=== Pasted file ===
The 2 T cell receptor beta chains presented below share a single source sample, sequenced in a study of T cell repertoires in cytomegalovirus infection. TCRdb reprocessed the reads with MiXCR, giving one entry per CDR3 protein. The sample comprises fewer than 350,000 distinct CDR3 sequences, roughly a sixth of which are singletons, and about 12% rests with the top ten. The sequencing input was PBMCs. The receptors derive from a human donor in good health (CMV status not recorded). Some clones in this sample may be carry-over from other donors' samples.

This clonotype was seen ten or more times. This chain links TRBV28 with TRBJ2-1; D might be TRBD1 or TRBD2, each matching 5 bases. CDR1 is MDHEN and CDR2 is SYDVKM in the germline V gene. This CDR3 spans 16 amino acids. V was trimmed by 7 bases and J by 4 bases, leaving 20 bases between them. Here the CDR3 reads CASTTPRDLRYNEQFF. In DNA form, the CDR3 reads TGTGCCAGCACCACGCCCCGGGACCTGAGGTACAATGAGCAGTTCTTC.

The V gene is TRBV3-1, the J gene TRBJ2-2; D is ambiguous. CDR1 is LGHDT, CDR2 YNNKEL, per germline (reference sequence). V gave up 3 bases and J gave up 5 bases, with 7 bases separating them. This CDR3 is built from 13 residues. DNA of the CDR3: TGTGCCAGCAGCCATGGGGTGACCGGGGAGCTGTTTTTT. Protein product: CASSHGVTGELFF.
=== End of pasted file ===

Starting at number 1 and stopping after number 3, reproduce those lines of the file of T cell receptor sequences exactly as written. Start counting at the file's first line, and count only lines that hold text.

The 2 T cell receptor beta chains presented below share a single source sample, sequenced in a study of T cell repertoires in cytomegalovirus infection. TCRdb reprocessed the reads with MiXCR, giving one entry per CDR3 protein. The sample comprises fewer than 350,000 distinct CDR3 sequences, roughly a sixth of which are singletons, and about 12% rests with the top ten. The sequencing input was PBMCs. The receptors derive from a human donor in good health (CMV status not recorded). Some clones in this sample may be carry-over from other donors' samples.

This clonotype was seen ten or more times. This chain links TRBV28 with TRBJ2-1; D might be TRBD1 or TRBD2, each matching 5 bases. CDR1 is MDHEN and CDR2 is SYDVKM in the germline V gene. This CDR3 spans 16 amino acids. V was trimmed by 7 bases and J by 4 bases, leaving 20 bases between them. Here the CDR3 reads CASTTPRDLRYNEQFF. In DNA form, the CDR3 reads TGTGCCAGCACCACGCCCCGGGACCTGAGGTACAATGAGCAGTTCTTC.

The V gene is TRBV3-1, the J gene TRBJ2-2; D is ambiguous. CDR1 is LGHDT, CDR2 YNNKEL, per germline (reference sequence). V gave up 3 bases and J gave up 5 bases, with 7 bases separating them. This CDR3 is built from 13 residues. DNA of the CDR3: TGTGCCAGCAGCCATGGGGTGACCGGGGAGCTGTTTTTT. Protein product: CASSHGVTGELFF.